Who Owns Your Tattoos?

Zachary Berger, MJLST Executive Editor

Tattoos are more common today than they have ever been. More than 20 percent of Americans have at least one tattoo, and among millennials nearly 40 percent have at least one tattoo. Most people probably assume that they are the owners of their tattoos. After all, tattoos are part of your body. How can you not own them? However, the answer is a bit more complicated than that. There have been a number of lawsuits relating to tattoo ownership over the years, but a recent one has brought the issue back into the news.

Take-Two Interactive Software is the parent company of 2k Sports and developer Visual Concepts, who create the popular NBA 2K video game series. Solid Oak Sketches is a company that is claiming ownership over a number of tattoos that appear in the game on several prominent players, including LeBron James and Kobe Bryant. Take-Two has licenses to the players’ likenesses, but Solid Oak claims they alone have the right to license the tattoos, which appear on the players in the game. Tattoos are very prominent in the NBA, and if the players had to appear without them, it would break the sense of realism the game is attempting to convey.Suits such as this one have occurred before, most notably in 2011 when Mike Tyson’s facial tattoo appeared on Ed Helms in the movie The Hangover Part II. However, all of these cases have settled, leaving tattoo ownership in a murky place.

In order to be eligible for copyright protection, a creation must meet three requirements. It must be a work of authorship, it must be fixed in a tangible medium of expression, and it must be original. It is up for debate whether tattoos meet all of these requirements but many believe they do.

The more interesting question, I think, is once that tattoo is finished, who owns it? Does it belong to the artist or patron? As is frequently the case in the legal field, the answer likely is that “it depends.” The default rule in copyright is that ownership is given to the artist. The University of Minnesota Law School’s own Professor Thomas Cotter is coauthor of one of the earliest and most extensive forays into the question of tattoo ownership. He concluded that there are three possibilities: 1) the artist owns the tattoo in the same way a painter owns what he or she paints on a canvas, 2) the work is a joint work, meaning that “it is prepared by two or more authors with the intention that their contributions be merged into inseparable or interdependent copyrightable expression,” or 3) the work is a work for hire. As explained by Timothy C. Bradley of the Coats & Bennet law firm, a “work for hire” applies when the work is 1) prepared by an employee within the scope of his or her employment or 2) specially ordered or commissioned for use in certain circumstances. A “work for hire” is owned by the party that commissions the work.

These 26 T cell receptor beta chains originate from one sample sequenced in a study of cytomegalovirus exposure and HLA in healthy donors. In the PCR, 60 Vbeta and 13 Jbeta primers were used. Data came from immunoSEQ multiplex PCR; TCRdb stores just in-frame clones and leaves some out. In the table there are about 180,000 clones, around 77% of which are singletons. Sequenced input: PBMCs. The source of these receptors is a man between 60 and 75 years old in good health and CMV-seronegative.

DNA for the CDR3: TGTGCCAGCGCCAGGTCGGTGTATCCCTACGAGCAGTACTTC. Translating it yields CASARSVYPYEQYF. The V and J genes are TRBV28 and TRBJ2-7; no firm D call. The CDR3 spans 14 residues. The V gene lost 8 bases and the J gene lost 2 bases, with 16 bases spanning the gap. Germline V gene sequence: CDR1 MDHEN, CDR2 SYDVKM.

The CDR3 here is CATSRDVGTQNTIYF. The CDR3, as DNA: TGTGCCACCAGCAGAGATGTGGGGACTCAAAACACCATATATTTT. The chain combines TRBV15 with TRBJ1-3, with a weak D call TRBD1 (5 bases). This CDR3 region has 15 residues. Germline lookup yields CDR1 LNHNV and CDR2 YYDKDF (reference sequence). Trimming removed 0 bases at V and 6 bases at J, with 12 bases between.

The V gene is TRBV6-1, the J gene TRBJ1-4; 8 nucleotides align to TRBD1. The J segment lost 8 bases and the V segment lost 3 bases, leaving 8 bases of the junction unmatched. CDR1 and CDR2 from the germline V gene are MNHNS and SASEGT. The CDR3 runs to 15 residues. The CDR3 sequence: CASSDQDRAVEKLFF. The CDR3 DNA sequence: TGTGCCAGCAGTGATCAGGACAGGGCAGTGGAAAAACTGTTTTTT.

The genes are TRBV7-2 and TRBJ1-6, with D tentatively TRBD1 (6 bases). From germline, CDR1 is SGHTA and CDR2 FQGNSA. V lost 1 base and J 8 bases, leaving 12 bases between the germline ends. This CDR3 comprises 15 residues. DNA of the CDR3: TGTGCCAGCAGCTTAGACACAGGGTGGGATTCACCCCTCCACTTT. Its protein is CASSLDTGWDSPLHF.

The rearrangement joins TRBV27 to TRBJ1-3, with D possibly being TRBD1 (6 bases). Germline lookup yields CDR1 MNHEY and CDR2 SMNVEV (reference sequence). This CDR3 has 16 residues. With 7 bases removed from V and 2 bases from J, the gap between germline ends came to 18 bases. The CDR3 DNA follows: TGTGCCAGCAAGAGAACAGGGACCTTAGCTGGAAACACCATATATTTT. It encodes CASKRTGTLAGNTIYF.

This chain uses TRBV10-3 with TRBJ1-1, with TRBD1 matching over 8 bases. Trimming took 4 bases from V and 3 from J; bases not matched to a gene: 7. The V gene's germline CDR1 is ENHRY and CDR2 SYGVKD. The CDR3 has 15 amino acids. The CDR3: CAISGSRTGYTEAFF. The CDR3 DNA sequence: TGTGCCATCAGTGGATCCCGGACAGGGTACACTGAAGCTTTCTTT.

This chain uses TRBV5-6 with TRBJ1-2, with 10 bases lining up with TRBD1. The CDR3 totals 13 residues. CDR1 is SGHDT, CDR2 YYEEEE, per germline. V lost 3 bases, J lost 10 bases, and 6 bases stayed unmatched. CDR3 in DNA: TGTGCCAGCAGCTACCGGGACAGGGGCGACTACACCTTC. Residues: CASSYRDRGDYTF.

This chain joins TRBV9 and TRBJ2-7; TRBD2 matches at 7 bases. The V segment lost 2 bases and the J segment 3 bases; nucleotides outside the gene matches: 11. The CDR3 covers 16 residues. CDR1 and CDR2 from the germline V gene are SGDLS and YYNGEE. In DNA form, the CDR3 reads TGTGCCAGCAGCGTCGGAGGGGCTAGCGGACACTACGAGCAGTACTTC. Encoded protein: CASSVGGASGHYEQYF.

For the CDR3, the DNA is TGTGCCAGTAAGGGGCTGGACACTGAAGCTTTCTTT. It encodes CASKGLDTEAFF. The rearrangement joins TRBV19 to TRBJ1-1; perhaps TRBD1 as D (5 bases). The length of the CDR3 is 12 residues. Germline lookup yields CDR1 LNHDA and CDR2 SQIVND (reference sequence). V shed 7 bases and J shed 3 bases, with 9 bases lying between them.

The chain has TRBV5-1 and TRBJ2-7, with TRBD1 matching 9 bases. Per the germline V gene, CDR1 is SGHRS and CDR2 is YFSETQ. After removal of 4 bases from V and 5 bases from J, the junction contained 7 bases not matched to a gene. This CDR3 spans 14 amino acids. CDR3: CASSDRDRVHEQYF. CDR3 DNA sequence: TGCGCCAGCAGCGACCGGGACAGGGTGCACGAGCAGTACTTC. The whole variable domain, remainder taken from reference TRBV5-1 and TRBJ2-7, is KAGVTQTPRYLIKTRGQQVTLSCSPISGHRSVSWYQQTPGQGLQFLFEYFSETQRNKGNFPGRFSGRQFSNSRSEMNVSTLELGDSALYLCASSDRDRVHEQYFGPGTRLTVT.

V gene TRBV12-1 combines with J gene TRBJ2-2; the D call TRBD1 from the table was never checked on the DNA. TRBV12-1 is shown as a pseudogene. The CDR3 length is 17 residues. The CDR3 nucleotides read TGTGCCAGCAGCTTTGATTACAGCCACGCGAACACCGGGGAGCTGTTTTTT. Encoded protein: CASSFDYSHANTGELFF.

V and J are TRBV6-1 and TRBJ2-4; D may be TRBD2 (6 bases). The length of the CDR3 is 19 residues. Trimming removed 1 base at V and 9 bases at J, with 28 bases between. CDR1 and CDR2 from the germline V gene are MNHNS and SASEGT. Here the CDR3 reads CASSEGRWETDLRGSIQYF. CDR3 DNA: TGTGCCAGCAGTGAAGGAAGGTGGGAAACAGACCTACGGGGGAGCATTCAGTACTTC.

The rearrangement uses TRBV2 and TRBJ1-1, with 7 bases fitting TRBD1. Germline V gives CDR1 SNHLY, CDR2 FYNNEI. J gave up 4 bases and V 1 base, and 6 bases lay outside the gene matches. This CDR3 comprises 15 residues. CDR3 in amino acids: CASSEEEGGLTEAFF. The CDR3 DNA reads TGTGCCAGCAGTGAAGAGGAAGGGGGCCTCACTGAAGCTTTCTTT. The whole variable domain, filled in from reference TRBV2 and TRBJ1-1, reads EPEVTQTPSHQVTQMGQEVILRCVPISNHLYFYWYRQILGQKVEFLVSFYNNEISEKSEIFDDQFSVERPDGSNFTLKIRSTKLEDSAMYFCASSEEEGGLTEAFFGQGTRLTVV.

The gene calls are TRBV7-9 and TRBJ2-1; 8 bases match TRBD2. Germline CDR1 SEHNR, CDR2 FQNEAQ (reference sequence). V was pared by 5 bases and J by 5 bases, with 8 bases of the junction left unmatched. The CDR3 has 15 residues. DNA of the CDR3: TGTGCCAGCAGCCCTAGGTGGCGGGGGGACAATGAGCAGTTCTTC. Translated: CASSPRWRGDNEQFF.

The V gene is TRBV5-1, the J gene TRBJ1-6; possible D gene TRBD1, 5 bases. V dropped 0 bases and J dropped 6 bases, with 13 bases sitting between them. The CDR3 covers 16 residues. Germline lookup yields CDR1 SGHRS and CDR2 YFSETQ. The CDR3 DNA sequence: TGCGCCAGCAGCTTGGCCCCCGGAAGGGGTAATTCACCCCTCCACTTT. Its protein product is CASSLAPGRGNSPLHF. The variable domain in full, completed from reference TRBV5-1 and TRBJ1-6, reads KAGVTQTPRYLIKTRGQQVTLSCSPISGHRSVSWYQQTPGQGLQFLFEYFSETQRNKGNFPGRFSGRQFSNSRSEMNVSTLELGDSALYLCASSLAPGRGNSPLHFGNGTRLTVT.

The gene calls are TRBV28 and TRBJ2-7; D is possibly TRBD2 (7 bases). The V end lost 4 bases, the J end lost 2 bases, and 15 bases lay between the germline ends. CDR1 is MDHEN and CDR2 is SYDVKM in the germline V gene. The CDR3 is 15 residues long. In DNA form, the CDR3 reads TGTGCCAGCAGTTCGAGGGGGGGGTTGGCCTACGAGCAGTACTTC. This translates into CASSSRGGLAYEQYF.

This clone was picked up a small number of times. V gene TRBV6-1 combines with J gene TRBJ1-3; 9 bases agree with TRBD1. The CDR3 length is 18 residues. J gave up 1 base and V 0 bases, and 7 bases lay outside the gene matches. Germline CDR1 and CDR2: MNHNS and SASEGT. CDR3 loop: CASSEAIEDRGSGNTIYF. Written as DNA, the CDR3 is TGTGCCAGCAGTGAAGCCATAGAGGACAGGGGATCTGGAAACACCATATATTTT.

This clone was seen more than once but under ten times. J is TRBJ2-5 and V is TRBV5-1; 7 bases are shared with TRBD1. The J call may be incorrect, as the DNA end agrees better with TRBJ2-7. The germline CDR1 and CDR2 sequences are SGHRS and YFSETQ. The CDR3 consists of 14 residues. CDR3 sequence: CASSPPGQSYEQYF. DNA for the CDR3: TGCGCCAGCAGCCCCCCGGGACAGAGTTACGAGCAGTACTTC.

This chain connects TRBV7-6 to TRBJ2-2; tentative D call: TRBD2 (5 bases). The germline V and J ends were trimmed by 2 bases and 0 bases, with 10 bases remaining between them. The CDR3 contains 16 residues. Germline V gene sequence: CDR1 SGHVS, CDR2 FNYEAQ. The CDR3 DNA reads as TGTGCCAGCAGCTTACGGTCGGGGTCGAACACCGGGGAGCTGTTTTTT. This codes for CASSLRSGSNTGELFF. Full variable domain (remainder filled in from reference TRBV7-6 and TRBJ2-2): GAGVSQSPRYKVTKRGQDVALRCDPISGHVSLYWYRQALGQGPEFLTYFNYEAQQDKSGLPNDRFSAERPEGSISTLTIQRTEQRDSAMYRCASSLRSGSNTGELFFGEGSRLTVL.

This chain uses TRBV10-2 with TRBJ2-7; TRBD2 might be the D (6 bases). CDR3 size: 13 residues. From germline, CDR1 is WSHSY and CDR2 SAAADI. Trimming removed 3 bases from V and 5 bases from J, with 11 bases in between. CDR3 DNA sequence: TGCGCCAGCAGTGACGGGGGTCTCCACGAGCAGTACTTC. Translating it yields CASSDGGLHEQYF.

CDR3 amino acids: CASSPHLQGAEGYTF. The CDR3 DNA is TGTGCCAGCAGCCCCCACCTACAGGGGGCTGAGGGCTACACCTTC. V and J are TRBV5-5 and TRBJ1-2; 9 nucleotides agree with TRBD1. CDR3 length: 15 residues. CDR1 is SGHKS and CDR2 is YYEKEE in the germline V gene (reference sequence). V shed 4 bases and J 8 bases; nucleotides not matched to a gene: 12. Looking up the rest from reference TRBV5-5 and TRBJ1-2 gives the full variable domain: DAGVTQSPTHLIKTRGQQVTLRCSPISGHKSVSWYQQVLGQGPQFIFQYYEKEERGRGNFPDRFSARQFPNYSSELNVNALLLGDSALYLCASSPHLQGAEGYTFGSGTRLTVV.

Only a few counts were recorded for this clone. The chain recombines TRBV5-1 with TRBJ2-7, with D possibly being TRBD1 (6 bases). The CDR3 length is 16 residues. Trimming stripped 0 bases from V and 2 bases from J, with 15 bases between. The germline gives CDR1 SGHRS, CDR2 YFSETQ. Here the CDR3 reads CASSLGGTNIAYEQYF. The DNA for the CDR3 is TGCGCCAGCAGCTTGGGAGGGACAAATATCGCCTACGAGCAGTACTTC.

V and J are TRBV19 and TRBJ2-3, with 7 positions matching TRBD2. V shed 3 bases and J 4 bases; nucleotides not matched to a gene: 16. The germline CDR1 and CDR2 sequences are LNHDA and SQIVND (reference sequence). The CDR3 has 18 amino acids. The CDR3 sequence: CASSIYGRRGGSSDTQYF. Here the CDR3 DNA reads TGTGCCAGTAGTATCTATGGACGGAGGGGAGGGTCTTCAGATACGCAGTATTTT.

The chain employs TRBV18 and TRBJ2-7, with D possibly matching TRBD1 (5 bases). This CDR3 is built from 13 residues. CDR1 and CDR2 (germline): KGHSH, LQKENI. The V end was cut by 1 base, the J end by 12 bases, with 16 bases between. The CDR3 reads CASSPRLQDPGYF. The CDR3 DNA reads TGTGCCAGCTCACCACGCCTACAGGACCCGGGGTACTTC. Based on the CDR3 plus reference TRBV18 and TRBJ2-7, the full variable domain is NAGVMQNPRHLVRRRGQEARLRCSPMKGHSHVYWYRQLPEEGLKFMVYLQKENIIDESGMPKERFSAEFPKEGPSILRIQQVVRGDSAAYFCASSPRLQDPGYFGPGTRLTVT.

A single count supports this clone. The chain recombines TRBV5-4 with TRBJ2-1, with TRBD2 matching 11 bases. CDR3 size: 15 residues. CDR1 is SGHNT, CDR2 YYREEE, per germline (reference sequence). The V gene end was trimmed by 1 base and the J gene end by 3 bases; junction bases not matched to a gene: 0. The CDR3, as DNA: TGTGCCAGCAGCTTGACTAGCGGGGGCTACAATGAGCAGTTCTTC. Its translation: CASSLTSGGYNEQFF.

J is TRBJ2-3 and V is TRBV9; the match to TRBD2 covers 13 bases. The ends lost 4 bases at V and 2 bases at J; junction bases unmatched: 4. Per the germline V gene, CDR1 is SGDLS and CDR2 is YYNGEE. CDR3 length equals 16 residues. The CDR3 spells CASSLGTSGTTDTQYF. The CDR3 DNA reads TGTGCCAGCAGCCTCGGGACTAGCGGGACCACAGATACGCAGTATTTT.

Take-Two recently won a dismissal of a potentially large damages claim when Judge Laura Taylor dismissed Solid Oak’s statutory damage claim because the tattoo designs Solid Oak claims ownership to were not registered with the U.S. Copyright Office until 2015, but Take-Two first used them in 2013 with the release of NBA 2k14. In order to be able to obtain statutory damages, a plaintiff must have registered their copyright before the alleged infringement. Solid Oak argued that each new 2K game is a separate instance of infringement, but the judge disagreed.

However, Solid Oak is still able to seek actual damages, so the case will continue. In their answer and counterclaim, Take-Two is relying in particular on the defenses of  de minimis use and fair use. De minimis is Latin for “minimal things” and essentially means that the infringement was insignificant and not worthy of judicial scrutiny. Fair use is an affirmative defense that allows limited copying without the copyright owner’s permission for the purposes such as criticism, comment, news reporting, teaching, scholarship, etc. The following factors (from 17 U.S.C. § 107) are used to analyze fair use:

(1) the purpose and character of the use, including whether such use is of a commercial nature or is for nonprofit educational purposes;

(2) the nature of the copyrighted work;

(3) the amount and substantiality of the portion used in relation to the copyrighted work as a whole; and

(4) the effect of the use upon the potential market for or value of the copyrighted work.

Solid Oak v. 2k Games may be the first tattoo copyright infringement suit to settle on the merits rather than out of court and thus will be a very interesting case to watch going forward. The case is Solid Oak Sketches v. 2K Games and Take-Two Interactive Software, No. 16-CV-724-LTS (S.D.N.Y. filed Feb. 1, 2016).